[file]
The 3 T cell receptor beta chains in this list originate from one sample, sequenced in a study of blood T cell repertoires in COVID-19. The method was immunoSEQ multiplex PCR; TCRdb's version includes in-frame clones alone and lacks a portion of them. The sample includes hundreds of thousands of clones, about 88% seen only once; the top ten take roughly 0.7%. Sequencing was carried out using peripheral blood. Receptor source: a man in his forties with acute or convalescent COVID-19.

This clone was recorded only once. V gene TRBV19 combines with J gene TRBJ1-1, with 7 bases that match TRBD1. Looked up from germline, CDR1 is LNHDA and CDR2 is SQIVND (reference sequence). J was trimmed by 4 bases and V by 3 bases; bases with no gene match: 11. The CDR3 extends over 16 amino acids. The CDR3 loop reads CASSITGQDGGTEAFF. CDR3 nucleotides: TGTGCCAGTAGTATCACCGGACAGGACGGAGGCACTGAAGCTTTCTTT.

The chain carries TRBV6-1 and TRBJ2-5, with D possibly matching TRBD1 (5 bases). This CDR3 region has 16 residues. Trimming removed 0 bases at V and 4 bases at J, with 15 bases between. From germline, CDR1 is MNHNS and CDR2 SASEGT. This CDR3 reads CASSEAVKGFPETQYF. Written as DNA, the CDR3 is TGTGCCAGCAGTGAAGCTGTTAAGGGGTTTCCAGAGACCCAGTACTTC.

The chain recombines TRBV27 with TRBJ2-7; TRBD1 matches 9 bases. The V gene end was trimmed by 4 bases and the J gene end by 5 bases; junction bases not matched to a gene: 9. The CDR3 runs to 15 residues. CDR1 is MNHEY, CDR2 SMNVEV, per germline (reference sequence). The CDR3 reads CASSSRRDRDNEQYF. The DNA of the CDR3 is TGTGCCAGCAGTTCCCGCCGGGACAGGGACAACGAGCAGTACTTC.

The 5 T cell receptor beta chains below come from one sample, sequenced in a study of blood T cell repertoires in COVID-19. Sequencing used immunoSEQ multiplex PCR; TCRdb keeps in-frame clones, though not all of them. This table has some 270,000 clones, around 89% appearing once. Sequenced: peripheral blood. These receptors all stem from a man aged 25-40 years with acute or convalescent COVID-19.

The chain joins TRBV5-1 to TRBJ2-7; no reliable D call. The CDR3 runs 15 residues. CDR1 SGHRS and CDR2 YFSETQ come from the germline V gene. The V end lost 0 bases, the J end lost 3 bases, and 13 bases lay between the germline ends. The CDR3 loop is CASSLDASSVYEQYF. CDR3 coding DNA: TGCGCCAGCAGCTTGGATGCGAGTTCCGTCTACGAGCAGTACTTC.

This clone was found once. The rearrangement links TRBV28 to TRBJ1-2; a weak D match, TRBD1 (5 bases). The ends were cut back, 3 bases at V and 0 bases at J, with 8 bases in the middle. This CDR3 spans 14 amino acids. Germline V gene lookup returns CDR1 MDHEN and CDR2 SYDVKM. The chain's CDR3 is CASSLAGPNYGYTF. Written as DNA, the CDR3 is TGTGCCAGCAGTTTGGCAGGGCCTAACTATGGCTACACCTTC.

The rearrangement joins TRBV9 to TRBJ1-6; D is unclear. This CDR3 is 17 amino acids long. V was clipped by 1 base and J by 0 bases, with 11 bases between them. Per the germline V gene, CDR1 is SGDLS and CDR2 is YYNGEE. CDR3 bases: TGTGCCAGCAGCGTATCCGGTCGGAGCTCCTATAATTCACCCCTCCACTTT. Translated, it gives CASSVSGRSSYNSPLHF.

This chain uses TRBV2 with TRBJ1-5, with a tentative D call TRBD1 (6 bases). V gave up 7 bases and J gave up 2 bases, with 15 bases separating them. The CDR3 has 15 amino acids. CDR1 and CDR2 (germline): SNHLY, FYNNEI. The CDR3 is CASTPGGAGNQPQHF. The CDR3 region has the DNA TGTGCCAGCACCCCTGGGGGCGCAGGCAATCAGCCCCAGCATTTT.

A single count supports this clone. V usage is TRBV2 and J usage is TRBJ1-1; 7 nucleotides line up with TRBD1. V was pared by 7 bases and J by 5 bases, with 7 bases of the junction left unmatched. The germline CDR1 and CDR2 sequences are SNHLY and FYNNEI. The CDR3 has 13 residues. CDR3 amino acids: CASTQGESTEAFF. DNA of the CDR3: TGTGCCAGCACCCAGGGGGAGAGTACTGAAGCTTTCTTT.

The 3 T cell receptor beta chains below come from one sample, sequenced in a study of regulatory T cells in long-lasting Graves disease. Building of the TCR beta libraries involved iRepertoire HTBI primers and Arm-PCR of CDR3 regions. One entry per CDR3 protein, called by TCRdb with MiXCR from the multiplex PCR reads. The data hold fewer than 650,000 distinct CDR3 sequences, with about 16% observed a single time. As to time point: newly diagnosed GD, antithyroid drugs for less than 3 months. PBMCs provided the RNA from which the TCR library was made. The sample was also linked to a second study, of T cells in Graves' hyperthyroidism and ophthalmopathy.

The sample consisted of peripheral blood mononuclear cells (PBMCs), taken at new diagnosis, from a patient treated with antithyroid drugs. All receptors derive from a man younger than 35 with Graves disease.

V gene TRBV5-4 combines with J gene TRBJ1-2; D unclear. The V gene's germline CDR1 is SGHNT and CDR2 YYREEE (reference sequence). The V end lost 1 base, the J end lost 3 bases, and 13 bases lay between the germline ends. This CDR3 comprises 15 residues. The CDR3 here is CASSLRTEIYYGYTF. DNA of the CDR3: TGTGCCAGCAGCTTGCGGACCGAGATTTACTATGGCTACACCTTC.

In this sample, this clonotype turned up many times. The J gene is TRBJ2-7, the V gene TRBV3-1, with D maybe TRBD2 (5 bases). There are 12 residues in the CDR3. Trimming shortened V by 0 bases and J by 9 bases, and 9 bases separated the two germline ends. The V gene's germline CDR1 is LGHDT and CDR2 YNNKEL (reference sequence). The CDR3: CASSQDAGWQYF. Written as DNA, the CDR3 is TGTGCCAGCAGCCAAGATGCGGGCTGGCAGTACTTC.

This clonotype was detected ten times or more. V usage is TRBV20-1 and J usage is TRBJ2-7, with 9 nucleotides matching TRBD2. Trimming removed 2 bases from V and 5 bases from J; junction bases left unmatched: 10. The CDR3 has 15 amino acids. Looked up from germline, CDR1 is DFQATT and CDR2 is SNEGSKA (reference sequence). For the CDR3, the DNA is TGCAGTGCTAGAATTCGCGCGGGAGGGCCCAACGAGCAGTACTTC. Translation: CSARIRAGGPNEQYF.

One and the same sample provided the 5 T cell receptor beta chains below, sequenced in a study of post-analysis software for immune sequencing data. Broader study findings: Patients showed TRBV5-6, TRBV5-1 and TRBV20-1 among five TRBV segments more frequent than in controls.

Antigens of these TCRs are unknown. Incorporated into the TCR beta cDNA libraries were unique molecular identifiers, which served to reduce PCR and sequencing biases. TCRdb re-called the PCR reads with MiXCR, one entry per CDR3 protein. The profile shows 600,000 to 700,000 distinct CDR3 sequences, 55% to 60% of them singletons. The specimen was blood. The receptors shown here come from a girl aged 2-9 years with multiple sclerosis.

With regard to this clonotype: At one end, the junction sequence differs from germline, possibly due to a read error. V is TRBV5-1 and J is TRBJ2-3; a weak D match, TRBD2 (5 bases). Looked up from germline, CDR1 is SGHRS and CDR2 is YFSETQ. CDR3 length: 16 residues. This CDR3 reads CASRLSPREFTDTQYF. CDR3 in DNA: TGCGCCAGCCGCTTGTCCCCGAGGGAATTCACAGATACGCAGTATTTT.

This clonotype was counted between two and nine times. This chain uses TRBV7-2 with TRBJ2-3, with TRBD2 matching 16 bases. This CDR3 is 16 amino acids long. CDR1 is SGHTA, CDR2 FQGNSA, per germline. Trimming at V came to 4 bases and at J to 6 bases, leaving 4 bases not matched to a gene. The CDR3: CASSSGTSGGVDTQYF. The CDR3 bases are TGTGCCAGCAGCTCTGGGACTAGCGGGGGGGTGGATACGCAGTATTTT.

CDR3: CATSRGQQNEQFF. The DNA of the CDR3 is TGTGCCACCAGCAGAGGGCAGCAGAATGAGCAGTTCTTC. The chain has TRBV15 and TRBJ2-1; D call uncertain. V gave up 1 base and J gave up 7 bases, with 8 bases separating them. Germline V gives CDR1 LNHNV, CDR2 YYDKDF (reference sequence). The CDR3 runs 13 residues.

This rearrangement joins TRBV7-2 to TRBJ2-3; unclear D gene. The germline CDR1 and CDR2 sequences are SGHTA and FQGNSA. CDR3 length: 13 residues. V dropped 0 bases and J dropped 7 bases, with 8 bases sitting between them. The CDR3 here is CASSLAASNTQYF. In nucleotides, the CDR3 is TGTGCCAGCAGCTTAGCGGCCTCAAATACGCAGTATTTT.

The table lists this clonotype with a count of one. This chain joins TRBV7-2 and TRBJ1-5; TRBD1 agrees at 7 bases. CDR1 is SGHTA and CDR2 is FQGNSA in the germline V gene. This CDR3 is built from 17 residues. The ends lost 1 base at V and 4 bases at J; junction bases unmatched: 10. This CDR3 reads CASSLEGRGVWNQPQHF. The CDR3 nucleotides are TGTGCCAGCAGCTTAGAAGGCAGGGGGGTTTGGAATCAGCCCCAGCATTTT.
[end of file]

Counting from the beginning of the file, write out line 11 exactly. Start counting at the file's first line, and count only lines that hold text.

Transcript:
The 3 T cell receptor beta chains below come from one sample, sequenced in a study of regulatory T cells in long-lasting Graves disease. Building of the TCR beta libraries involved iRepertoire HTBI primers and Arm-PCR of CDR3 regions. One entry per CDR3 protein, called by TCRdb with MiXCR from the multiplex PCR reads. The data hold fewer than 650,000 distinct CDR3 sequences, with about 16% observed a single time. As to time point: newly diagnosed GD, antithyroid drugs for less than 3 months. PBMCs provided the RNA from which the TCR library was made. The sample was also linked to a second study, of T cells in Graves' hyperthyroidism and ophthalmopathy.